ECCC Reparations

This blog is designed to serve as a repository of analyses, news reports and press releases related to the issue of RERAPATIONS within the framework of the Extraordinary Chambers in Courts of Cambodia (ECCC), a.k.a. the Khmer Rouge Tribunal.

Saturday, January 16, 2010

Case 001: Closing Statements – Defense

Synopsis (note: the synopses under this and other rubrics are mine and not those of the ECCC; so are the comments in italics in parentheses; these are, however, based on my understanding of the statements which appear in the official ECCC transcript as “Case 001: Closing Statements”).

Defense (Co-Counsel: Francois ROUX, KAR Savuth)

International Co-Counsel:

General Observations:

(1) The defense acknowledged that suffering was endured at S-21.

(2) The International Co-Counsel admitted that the accused was a torturer (An observer of these proceedings might wonder as to the reasons why the International Co-Counsel did not avail himself of the theory advance by a witness (Dr. Chandler) who dabbled in the study of torture and who argued that circumstances created torturers, not the evil nature of these persons) and concomitantly argued that he was also “a decent man”.

(3) The International Co-Counsel made an observation that the “conventional arguments” of the prosecution had not been able to prevent crimes against humanity since Nuremberg (There might have been something that was lost in translation here but as it is this statement is impenetrable to any meaningful analysis as it is not clear what any arguments of the prosecution might have had to do with states continuing to commit crimes against humanity and how if such arguments were made less conventional or unconventional this would have improved the situation).

(4) The defense objected to the prosecution’s perceived portrayal as the DK government as having features of a democratic government (The correctness of this statement depends on whether by ‘democratic government’ the defense meant the government of a Western democracy. If so, this statement is correct. However, it is extremely unlikely that the prosecution would have intended its statement to be understood in this manner as certain experts of the prosecution as well-versed in the concept of ‘democratic centralism’ as expounded by Vladimir Lenin and as practiced in all Communist parties of that period. The concept of ‘democratic centralism’ allows a certain measure of freedom of speech within the party ranks (mainly among the upper echelons) when issues are being discussed; however, no diversity of opinion is permitted once a decision has been made (in fact strict adhere to the letter of the decision is expected). If some misunderstanding occurred due the nuances of Communist philosophy it is far less likely that it was the prosecution which was making the mistake as it had experts capable of juggling with these concepts which the defense did not)).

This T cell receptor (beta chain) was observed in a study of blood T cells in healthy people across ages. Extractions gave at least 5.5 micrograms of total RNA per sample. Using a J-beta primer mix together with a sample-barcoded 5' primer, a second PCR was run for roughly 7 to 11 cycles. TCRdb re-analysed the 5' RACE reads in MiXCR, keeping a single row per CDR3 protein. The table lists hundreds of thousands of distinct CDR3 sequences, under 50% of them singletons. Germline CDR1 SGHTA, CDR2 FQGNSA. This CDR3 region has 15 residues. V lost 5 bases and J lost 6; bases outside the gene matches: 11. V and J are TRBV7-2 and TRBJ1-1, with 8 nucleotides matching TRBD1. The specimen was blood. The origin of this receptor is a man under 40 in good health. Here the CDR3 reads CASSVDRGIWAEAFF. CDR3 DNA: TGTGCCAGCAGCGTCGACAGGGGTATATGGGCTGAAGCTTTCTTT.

(5) The International Co-Counsel objected to the prosecution’s assertion that the accused was responsible for striking paranoia of ubiquitous enemies into the hearts of the DK leadership. The defense attributes this theory to a single in-house prosecution expert (Dr. Etcheson). The defense submitted that, on the contrary, the accused only authorized torture as a matter of last resort to which an S-21 training manual attests (This manual was entered into evidence early in the proceedings and was a point of contention throughout. Former S-21 employees were tested on their understanding of the manual to compliment the Chamber’s reading of the text of it and add another dimension to it). The International Co-Counsel submitted that the paranoia of ubiquitous enemies of the regime originated in the Center and was then communicated to the accused (The defense offers no evidence in support of this assertion. However, it must be noted that the overall argument has the chicken and the egg argument quality which denies it any possible progress and makes it amenable to arguments either way regardless of the existence of supporting evidence).

(6) In response to the prosecution’s contention that the accused could have fled had he not believed in the basis of the orders given to him, the defense submitted that cadre much higher ranking than the accused were equally unable to flee and that passes were required to move around the country (The defense offered no evidence of any high-ranking officials attempting to flee and being captured in flight. In fact persons such as Vorn Vet and Sao Phim could have probably easily fled had they not believed that they could straighten out whatever the misunderstanding was by simply talking to Pol Pot. It is likely that by being in the position he was in the accused was fully aware that once a person was implicated ‘talking to Pol Pot’ would probably not help his or her case).

(7) The International Co-Counsel contended that the accused was not high up the CPK ladder. The Co-Counsel, however, admitted that the accused of a model CPK member who despite this fact did not seek a promotion (This argument doubtless is part and parcel of the defense’s attempt to show that the accused was an effective functionary but did not demonstrate “zeal and enthusiasm”. It is somewhat quizzical and unformed to be doing so by arguing that lack of “zeal and enthusiasm” can be shown through the fact that the accused did not seek a promotion as promotion in DK was not something that was sought by something that was bestowed upon CPK members by the Party).